June 16, 2021
“The nationwide poll, by the African American Research Collaborative and the Commonwealth Fund, highlights how vaccine hesitancy is still a critical issue, especially among communities of color. Nearly one-third of unvaccinated Black Americans and one-fifth of unvaccinated Native Americans who expressed some sense of vaccine hesitancy say the discrimination their communities have faced within the health-care system makes it hard to trust that the Covid-19 vaccines are safe and effective, the study found.”
April 15, 2021
“A survey conducted by the African American Research Collaborative, the NAACP and the Vera Institute of Justice last November shows that discrimination and racial justice were the second most important issues to Black voters after the COVID-19 pandemic.”
Feb. 1, 2021
“Henry Fernandez, a national pollster with the African American Research Collaborative, sampled thousands of voters in recent months to learn their priorities and concerns. Though “COVID dominates,” discrimination and racial justice are No. 2 among Black respondents,” he said. Next are jobs and the economy, followed by police reform.”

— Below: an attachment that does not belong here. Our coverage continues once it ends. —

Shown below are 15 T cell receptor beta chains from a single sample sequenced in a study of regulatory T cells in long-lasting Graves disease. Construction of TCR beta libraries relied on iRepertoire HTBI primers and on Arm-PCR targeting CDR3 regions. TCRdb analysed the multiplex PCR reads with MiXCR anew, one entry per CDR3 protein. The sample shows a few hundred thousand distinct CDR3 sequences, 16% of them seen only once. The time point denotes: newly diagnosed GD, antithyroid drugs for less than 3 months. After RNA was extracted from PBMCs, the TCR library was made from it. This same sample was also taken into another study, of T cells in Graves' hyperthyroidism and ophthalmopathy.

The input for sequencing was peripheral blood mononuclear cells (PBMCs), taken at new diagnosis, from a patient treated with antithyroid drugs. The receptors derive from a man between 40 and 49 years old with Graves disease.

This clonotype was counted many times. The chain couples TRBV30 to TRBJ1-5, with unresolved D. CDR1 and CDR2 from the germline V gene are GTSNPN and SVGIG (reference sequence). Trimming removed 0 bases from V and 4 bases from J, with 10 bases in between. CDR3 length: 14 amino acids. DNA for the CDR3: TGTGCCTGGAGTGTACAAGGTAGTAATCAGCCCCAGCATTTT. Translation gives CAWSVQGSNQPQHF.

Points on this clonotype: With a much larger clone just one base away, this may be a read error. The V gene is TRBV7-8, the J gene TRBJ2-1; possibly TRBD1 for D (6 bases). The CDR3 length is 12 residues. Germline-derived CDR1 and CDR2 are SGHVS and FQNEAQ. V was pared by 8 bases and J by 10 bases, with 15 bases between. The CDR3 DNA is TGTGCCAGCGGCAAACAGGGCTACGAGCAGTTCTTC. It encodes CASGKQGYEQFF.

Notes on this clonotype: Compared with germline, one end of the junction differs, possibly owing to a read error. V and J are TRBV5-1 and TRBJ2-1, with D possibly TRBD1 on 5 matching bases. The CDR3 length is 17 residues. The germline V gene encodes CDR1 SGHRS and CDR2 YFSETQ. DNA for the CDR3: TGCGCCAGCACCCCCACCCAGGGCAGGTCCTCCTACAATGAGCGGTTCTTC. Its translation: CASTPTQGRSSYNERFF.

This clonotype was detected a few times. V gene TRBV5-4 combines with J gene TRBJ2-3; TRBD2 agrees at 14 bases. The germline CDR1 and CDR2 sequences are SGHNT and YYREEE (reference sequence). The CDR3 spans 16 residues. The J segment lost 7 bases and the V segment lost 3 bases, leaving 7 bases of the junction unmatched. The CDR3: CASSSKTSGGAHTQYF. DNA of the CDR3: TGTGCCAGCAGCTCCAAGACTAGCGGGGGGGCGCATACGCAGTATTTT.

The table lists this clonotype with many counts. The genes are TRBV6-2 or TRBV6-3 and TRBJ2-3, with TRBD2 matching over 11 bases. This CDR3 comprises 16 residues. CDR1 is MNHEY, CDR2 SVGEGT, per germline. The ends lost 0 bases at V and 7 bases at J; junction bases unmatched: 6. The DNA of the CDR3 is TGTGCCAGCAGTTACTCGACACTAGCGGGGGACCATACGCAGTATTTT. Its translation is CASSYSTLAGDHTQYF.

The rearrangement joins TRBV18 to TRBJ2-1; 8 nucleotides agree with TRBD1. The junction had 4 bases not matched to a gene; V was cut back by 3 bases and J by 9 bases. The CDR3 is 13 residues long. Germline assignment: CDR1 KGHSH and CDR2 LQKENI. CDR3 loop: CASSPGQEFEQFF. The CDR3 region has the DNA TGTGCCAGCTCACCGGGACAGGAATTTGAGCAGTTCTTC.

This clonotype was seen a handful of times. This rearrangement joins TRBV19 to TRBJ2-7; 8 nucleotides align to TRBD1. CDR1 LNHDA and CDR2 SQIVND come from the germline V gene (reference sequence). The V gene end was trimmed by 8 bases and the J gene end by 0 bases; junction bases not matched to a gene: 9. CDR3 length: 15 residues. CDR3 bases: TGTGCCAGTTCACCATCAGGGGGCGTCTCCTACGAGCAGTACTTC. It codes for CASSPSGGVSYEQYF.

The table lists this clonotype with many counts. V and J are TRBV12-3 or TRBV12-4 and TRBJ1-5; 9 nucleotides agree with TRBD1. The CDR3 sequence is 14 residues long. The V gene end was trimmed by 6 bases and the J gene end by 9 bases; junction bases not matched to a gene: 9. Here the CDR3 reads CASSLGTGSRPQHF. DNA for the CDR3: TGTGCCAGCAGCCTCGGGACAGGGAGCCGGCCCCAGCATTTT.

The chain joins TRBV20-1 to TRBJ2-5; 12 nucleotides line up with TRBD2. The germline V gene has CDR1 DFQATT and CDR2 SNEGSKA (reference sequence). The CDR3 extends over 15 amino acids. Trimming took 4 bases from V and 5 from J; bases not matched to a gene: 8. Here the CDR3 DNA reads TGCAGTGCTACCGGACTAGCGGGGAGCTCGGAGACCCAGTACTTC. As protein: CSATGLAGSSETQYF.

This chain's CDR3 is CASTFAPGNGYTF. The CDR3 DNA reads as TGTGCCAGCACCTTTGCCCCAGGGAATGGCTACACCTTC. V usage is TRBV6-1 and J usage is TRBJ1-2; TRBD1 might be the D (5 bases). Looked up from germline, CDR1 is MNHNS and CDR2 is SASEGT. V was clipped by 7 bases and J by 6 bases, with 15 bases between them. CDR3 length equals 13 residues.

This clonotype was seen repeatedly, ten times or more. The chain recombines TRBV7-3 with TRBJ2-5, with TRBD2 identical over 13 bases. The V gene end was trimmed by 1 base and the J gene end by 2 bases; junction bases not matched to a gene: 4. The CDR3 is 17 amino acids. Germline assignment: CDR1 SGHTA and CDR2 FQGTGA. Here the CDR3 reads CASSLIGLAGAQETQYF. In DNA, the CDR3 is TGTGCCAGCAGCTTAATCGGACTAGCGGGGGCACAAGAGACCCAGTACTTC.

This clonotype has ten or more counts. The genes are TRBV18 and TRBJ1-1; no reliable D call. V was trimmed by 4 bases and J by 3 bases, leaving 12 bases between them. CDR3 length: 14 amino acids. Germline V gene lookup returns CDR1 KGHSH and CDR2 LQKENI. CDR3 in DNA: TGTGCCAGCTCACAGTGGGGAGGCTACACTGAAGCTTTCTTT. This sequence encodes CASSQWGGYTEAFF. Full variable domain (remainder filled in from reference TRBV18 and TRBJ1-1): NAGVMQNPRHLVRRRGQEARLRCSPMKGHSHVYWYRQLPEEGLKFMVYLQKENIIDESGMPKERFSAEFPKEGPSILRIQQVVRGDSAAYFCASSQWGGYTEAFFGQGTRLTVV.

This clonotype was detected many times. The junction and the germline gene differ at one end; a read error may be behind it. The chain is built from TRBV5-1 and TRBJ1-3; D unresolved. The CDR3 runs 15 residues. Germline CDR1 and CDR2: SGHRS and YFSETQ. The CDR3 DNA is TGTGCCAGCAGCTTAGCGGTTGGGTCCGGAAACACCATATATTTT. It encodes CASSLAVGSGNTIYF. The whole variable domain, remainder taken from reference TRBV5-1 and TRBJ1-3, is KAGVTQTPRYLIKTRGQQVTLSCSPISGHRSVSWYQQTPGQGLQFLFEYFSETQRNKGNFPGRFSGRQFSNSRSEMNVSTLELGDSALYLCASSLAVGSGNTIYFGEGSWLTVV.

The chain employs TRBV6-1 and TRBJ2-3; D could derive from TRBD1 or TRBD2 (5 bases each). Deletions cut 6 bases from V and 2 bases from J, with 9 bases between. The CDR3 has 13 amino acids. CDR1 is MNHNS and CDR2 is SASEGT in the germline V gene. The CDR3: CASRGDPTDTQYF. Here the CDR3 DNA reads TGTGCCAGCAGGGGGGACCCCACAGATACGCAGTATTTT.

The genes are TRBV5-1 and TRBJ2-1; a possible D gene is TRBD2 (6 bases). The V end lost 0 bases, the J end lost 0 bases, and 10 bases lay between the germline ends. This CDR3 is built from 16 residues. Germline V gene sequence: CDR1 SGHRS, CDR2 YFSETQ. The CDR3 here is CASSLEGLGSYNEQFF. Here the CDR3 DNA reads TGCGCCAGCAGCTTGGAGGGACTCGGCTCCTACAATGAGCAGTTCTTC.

Feb. 8, 2021
“The American Election Eve Poll, conducted by a coalition of specialized political research groups, found that approximately 84 percent of Black voters supported Biden and about 12 percent supported Trump in Nevada, where Biden won by nearly 34,000 votes… The Election Eve poll, conducted through a partnership of the specialized political research groups African American Research Collaborative, Latino Decisions and Asian American Decisions, is based on more than 15,000 nationwide telephone interviews and self-completed online surveys from voters, including 400 Black Nevadans, from mid-October to Nov. 2.”